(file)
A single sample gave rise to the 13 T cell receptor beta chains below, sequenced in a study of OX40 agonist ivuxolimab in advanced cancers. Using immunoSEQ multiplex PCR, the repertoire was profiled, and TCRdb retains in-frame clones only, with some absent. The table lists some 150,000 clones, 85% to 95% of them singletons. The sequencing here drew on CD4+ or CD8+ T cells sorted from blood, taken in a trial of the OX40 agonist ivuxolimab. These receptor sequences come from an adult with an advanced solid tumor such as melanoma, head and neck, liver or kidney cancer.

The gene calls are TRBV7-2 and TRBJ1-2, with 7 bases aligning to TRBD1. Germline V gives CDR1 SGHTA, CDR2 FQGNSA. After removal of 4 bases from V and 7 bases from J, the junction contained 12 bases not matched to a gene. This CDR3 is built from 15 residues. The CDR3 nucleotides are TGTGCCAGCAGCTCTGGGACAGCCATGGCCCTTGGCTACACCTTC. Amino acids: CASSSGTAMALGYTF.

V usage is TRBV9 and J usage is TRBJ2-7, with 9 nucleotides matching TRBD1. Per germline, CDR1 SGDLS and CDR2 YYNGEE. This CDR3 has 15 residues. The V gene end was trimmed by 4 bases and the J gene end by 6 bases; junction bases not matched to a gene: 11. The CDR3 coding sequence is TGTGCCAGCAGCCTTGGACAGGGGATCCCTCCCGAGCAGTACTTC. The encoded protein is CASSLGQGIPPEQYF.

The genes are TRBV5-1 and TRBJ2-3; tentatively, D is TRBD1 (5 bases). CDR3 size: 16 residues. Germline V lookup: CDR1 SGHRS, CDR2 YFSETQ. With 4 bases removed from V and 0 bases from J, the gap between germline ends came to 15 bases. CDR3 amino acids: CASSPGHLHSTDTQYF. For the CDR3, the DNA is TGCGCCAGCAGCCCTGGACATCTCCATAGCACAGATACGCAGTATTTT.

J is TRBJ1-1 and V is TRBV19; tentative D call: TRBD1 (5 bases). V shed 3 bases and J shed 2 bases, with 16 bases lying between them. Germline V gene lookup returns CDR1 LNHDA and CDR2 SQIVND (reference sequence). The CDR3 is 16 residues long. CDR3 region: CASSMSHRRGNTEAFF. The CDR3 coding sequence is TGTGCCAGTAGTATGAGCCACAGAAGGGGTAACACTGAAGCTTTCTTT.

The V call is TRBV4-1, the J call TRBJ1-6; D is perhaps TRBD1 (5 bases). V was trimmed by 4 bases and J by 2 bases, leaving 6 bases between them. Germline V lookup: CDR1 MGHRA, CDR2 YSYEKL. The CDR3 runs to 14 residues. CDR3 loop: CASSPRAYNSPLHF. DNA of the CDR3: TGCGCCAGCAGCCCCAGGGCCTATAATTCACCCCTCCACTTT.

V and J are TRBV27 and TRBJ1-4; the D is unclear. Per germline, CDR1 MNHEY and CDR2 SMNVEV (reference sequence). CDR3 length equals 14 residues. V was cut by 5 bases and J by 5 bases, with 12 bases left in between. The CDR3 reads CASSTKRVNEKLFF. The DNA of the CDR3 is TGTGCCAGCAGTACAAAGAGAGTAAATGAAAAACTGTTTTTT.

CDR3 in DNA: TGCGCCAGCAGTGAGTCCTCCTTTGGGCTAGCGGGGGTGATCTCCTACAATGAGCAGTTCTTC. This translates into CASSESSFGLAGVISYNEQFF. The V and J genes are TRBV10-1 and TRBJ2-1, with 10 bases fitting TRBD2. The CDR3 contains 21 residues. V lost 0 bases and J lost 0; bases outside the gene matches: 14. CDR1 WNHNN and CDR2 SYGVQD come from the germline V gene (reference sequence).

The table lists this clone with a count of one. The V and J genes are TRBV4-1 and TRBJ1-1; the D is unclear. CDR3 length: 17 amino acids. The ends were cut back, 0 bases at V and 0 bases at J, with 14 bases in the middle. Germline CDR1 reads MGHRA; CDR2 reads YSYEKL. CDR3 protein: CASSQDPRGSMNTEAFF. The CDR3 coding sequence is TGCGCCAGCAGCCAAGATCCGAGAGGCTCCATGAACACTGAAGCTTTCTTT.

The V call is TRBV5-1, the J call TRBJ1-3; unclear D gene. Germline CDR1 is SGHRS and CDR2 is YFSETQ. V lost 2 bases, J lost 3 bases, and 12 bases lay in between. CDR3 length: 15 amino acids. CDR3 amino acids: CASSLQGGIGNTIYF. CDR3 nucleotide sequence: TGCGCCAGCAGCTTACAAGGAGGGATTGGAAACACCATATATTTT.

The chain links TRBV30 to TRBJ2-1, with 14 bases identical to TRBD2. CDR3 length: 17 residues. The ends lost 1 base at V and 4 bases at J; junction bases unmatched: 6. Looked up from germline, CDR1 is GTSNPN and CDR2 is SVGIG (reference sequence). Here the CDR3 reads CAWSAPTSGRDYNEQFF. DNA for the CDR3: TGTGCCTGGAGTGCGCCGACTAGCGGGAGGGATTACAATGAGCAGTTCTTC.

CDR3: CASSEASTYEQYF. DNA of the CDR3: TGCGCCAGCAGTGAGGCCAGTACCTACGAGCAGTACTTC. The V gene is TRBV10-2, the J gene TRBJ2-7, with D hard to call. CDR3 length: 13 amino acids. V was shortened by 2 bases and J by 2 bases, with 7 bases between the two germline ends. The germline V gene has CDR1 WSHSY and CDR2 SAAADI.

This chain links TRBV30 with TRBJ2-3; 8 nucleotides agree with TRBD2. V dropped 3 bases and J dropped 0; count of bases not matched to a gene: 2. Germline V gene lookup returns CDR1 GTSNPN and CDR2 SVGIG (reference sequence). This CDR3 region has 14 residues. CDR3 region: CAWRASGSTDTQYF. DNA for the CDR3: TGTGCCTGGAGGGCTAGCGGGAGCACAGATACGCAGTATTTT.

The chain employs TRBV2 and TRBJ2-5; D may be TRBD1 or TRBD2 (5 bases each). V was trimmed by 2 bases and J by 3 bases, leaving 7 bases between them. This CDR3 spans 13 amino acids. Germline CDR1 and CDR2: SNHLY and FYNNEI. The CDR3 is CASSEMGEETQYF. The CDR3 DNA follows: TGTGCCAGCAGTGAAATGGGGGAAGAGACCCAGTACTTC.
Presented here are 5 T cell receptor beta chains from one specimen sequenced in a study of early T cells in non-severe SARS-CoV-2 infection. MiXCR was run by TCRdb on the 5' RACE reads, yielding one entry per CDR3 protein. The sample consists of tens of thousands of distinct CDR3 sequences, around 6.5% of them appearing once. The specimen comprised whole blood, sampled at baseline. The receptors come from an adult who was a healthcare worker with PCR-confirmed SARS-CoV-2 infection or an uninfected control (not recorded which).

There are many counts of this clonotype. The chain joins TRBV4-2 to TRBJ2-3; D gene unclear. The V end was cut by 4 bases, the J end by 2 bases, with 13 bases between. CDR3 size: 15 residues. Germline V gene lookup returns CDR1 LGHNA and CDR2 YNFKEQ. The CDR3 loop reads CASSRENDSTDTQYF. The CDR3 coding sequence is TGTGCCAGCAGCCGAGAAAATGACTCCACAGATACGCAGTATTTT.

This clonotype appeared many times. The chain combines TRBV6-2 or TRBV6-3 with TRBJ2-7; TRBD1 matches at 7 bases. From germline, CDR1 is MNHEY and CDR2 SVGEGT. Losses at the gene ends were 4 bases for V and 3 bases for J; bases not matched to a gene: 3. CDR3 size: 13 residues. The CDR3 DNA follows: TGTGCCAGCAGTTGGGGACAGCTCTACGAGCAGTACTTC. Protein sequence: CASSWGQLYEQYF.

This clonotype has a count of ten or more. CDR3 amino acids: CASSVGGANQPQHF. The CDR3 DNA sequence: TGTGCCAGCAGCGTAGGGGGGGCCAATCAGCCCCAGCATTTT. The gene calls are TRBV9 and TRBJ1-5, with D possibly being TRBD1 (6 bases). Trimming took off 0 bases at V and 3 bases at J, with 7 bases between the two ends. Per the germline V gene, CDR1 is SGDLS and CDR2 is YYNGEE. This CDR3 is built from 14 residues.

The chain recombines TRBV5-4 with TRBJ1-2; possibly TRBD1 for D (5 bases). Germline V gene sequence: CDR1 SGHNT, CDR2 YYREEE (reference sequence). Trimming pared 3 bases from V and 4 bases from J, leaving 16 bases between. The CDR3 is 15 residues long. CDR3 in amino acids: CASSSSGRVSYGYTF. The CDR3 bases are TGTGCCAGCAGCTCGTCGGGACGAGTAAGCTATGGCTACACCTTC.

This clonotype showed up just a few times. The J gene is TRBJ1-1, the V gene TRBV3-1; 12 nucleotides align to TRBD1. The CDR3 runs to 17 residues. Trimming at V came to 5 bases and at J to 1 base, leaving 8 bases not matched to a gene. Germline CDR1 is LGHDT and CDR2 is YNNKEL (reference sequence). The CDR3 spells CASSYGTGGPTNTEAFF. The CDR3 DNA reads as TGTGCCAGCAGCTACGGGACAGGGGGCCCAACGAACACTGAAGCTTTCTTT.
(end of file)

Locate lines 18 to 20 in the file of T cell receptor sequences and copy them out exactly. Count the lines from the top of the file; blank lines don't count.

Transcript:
This clonotype has a count of ten or more. CDR3 amino acids: CASSVGGANQPQHF. The CDR3 DNA sequence: TGTGCCAGCAGCGTAGGGGGGGCCAATCAGCCCCAGCATTTT. The gene calls are TRBV9 and TRBJ1-5, with D possibly being TRBD1 (6 bases). Trimming took off 0 bases at V and 3 bases at J, with 7 bases between the two ends. Per the germline V gene, CDR1 is SGDLS and CDR2 is YYNGEE. This CDR3 is built from 14 residues.

The chain recombines TRBV5-4 with TRBJ1-2; possibly TRBD1 for D (5 bases). Germline V gene sequence: CDR1 SGHNT, CDR2 YYREEE (reference sequence). Trimming pared 3 bases from V and 4 bases from J, leaving 16 bases between. The CDR3 is 15 residues long. CDR3 in amino acids: CASSSSGRVSYGYTF. The CDR3 bases are TGTGCCAGCAGCTCGTCGGGACGAGTAAGCTATGGCTACACCTTC.

This clonotype showed up just a few times. The J gene is TRBJ1-1, the V gene TRBV3-1; 12 nucleotides align to TRBD1. The CDR3 runs to 17 residues. Trimming at V came to 5 bases and at J to 1 base, leaving 8 bases not matched to a gene. Germline CDR1 is LGHDT and CDR2 is YNNKEL (reference sequence). The CDR3 spells CASSYGTGGPTNTEAFF. The CDR3 DNA reads as TGTGCCAGCAGCTACGGGACAGGGGGCCCAACGAACACTGAAGCTTTCTTT.